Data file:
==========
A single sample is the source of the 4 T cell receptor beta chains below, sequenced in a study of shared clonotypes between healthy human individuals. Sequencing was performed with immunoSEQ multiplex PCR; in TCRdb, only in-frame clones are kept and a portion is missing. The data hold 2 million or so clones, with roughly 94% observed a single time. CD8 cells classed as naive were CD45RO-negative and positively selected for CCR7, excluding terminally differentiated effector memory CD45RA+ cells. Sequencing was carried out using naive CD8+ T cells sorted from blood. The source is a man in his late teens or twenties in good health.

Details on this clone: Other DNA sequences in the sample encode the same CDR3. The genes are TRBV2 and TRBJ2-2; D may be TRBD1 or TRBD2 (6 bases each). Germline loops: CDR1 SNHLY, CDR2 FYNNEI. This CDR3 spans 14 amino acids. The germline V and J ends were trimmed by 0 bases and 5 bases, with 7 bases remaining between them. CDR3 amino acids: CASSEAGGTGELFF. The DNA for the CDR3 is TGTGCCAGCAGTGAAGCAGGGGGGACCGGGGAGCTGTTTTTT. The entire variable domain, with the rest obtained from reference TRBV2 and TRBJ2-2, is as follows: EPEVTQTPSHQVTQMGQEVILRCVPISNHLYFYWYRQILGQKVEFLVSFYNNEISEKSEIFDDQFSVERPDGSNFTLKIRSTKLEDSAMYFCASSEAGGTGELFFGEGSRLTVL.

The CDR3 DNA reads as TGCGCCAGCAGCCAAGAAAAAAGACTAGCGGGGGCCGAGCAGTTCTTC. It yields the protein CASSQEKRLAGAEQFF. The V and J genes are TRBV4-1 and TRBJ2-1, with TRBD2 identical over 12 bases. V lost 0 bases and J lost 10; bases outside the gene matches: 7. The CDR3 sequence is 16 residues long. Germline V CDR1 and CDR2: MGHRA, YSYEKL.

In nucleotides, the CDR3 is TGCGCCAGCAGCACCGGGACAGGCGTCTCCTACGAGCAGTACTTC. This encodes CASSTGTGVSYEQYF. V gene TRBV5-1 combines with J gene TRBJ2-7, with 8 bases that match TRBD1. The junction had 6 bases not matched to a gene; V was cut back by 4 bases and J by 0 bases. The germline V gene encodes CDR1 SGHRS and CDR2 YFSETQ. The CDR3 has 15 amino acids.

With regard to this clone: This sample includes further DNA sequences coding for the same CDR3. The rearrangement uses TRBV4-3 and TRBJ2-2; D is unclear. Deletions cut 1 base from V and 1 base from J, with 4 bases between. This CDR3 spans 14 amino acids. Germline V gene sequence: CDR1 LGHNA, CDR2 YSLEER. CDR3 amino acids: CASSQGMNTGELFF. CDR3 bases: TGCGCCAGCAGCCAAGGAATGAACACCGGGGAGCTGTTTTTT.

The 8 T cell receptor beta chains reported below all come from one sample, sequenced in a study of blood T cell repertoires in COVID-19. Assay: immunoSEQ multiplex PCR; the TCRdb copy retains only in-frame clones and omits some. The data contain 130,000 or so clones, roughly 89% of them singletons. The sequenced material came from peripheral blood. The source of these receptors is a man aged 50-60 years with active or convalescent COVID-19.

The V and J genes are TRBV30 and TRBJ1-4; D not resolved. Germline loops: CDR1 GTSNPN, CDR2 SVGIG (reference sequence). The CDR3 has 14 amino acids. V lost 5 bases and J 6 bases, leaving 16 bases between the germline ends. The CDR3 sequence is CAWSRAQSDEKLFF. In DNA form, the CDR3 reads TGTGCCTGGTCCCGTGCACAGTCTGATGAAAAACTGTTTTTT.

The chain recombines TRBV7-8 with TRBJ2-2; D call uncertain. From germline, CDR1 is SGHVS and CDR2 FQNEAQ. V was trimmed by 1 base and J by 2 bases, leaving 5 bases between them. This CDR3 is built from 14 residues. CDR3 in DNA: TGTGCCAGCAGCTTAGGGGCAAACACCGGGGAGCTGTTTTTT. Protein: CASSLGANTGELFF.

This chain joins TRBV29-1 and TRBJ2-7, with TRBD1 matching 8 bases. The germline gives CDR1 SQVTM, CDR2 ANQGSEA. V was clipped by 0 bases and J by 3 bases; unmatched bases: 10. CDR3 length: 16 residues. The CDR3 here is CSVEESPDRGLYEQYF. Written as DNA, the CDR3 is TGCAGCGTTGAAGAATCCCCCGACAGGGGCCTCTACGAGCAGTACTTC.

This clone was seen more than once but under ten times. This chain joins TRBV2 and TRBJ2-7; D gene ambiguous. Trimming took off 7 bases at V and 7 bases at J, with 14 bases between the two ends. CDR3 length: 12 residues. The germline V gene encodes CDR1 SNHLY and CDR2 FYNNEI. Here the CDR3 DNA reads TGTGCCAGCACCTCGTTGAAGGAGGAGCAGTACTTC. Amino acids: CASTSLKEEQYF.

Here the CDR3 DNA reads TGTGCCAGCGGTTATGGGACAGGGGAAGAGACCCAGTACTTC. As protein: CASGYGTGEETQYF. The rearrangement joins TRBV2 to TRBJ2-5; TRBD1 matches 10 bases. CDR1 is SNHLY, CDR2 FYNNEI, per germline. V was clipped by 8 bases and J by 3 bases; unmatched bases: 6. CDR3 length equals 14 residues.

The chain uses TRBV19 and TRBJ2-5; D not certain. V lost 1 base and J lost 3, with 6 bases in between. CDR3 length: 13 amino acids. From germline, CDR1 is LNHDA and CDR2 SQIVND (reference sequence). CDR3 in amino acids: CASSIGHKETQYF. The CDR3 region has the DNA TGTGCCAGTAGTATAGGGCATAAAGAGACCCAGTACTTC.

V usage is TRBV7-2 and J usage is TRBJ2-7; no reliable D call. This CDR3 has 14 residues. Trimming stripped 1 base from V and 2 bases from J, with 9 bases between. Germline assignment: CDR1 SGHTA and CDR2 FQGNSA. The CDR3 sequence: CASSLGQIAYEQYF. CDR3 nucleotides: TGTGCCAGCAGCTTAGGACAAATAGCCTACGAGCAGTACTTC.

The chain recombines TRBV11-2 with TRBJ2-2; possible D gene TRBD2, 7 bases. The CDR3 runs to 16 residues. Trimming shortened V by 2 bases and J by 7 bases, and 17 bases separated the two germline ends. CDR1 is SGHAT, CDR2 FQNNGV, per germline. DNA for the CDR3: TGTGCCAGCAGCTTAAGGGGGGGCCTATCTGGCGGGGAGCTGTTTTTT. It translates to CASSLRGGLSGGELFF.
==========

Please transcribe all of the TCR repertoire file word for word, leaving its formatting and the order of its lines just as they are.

A single sample is the source of the 4 T cell receptor beta chains below, sequenced in a study of shared clonotypes between healthy human individuals. Sequencing was performed with immunoSEQ multiplex PCR; in TCRdb, only in-frame clones are kept and a portion is missing. The data hold 2 million or so clones, with roughly 94% observed a single time. CD8 cells classed as naive were CD45RO-negative and positively selected for CCR7, excluding terminally differentiated effector memory CD45RA+ cells. Sequencing was carried out using naive CD8+ T cells sorted from blood. The source is a man in his late teens or twenties in good health.

Details on this clone: Other DNA sequences in the sample encode the same CDR3. The genes are TRBV2 and TRBJ2-2; D may be TRBD1 or TRBD2 (6 bases each). Germline loops: CDR1 SNHLY, CDR2 FYNNEI. This CDR3 spans 14 amino acids. The germline V and J ends were trimmed by 0 bases and 5 bases, with 7 bases remaining between them. CDR3 amino acids: CASSEAGGTGELFF. The DNA for the CDR3 is TGTGCCAGCAGTGAAGCAGGGGGGACCGGGGAGCTGTTTTTT. The entire variable domain, with the rest obtained from reference TRBV2 and TRBJ2-2, is as follows: EPEVTQTPSHQVTQMGQEVILRCVPISNHLYFYWYRQILGQKVEFLVSFYNNEISEKSEIFDDQFSVERPDGSNFTLKIRSTKLEDSAMYFCASSEAGGTGELFFGEGSRLTVL.

The CDR3 DNA reads as TGCGCCAGCAGCCAAGAAAAAAGACTAGCGGGGGCCGAGCAGTTCTTC. It yields the protein CASSQEKRLAGAEQFF. The V and J genes are TRBV4-1 and TRBJ2-1, with TRBD2 identical over 12 bases. V lost 0 bases and J lost 10; bases outside the gene matches: 7. The CDR3 sequence is 16 residues long. Germline V CDR1 and CDR2: MGHRA, YSYEKL.

In nucleotides, the CDR3 is TGCGCCAGCAGCACCGGGACAGGCGTCTCCTACGAGCAGTACTTC. This encodes CASSTGTGVSYEQYF. V gene TRBV5-1 combines with J gene TRBJ2-7, with 8 bases that match TRBD1. The junction had 6 bases not matched to a gene; V was cut back by 4 bases and J by 0 bases. The germline V gene encodes CDR1 SGHRS and CDR2 YFSETQ. The CDR3 has 15 amino acids.

With regard to this clone: This sample includes further DNA sequences coding for the same CDR3. The rearrangement uses TRBV4-3 and TRBJ2-2; D is unclear. Deletions cut 1 base from V and 1 base from J, with 4 bases between. This CDR3 spans 14 amino acids. Germline V gene sequence: CDR1 LGHNA, CDR2 YSLEER. CDR3 amino acids: CASSQGMNTGELFF. CDR3 bases: TGCGCCAGCAGCCAAGGAATGAACACCGGGGAGCTGTTTTTT.

The 8 T cell receptor beta chains reported below all come from one sample, sequenced in a study of blood T cell repertoires in COVID-19. Assay: immunoSEQ multiplex PCR; the TCRdb copy retains only in-frame clones and omits some. The data contain 130,000 or so clones, roughly 89% of them singletons. The sequenced material came from peripheral blood. The source of these receptors is a man aged 50-60 years with active or convalescent COVID-19.

The V and J genes are TRBV30 and TRBJ1-4; D not resolved. Germline loops: CDR1 GTSNPN, CDR2 SVGIG (reference sequence). The CDR3 has 14 amino acids. V lost 5 bases and J 6 bases, leaving 16 bases between the germline ends. The CDR3 sequence is CAWSRAQSDEKLFF. In DNA form, the CDR3 reads TGTGCCTGGTCCCGTGCACAGTCTGATGAAAAACTGTTTTTT.

The chain recombines TRBV7-8 with TRBJ2-2; D call uncertain. From germline, CDR1 is SGHVS and CDR2 FQNEAQ. V was trimmed by 1 base and J by 2 bases, leaving 5 bases between them. This CDR3 is built from 14 residues. CDR3 in DNA: TGTGCCAGCAGCTTAGGGGCAAACACCGGGGAGCTGTTTTTT. Protein: CASSLGANTGELFF.

This chain joins TRBV29-1 and TRBJ2-7, with TRBD1 matching 8 bases. The germline gives CDR1 SQVTM, CDR2 ANQGSEA. V was clipped by 0 bases and J by 3 bases; unmatched bases: 10. CDR3 length: 16 residues. The CDR3 here is CSVEESPDRGLYEQYF. Written as DNA, the CDR3 is TGCAGCGTTGAAGAATCCCCCGACAGGGGCCTCTACGAGCAGTACTTC.

This clone was seen more than once but under ten times. This chain joins TRBV2 and TRBJ2-7; D gene ambiguous. Trimming took off 7 bases at V and 7 bases at J, with 14 bases between the two ends. CDR3 length: 12 residues. The germline V gene encodes CDR1 SNHLY and CDR2 FYNNEI. Here the CDR3 DNA reads TGTGCCAGCACCTCGTTGAAGGAGGAGCAGTACTTC. Amino acids: CASTSLKEEQYF.

Here the CDR3 DNA reads TGTGCCAGCGGTTATGGGACAGGGGAAGAGACCCAGTACTTC. As protein: CASGYGTGEETQYF. The rearrangement joins TRBV2 to TRBJ2-5; TRBD1 matches 10 bases. CDR1 is SNHLY, CDR2 FYNNEI, per germline. V was clipped by 8 bases and J by 3 bases; unmatched bases: 6. CDR3 length equals 14 residues.

The chain uses TRBV19 and TRBJ2-5; D not certain. V lost 1 base and J lost 3, with 6 bases in between. CDR3 length: 13 amino acids. From germline, CDR1 is LNHDA and CDR2 SQIVND (reference sequence). CDR3 in amino acids: CASSIGHKETQYF. The CDR3 region has the DNA TGTGCCAGTAGTATAGGGCATAAAGAGACCCAGTACTTC.

V usage is TRBV7-2 and J usage is TRBJ2-7; no reliable D call. This CDR3 has 14 residues. Trimming stripped 1 base from V and 2 bases from J, with 9 bases between. Germline assignment: CDR1 SGHTA and CDR2 FQGNSA. The CDR3 sequence: CASSLGQIAYEQYF. CDR3 nucleotides: TGTGCCAGCAGCTTAGGACAAATAGCCTACGAGCAGTACTTC.

The chain recombines TRBV11-2 with TRBJ2-2; possible D gene TRBD2, 7 bases. The CDR3 runs to 16 residues. Trimming shortened V by 2 bases and J by 7 bases, and 17 bases separated the two germline ends. CDR1 is SGHAT, CDR2 FQNNGV, per germline. DNA for the CDR3: TGTGCCAGCAGCTTAAGGGGGGGCCTATCTGGCGGGGAGCTGTTTTTT. It translates to CASSLRGGLSGGELFF.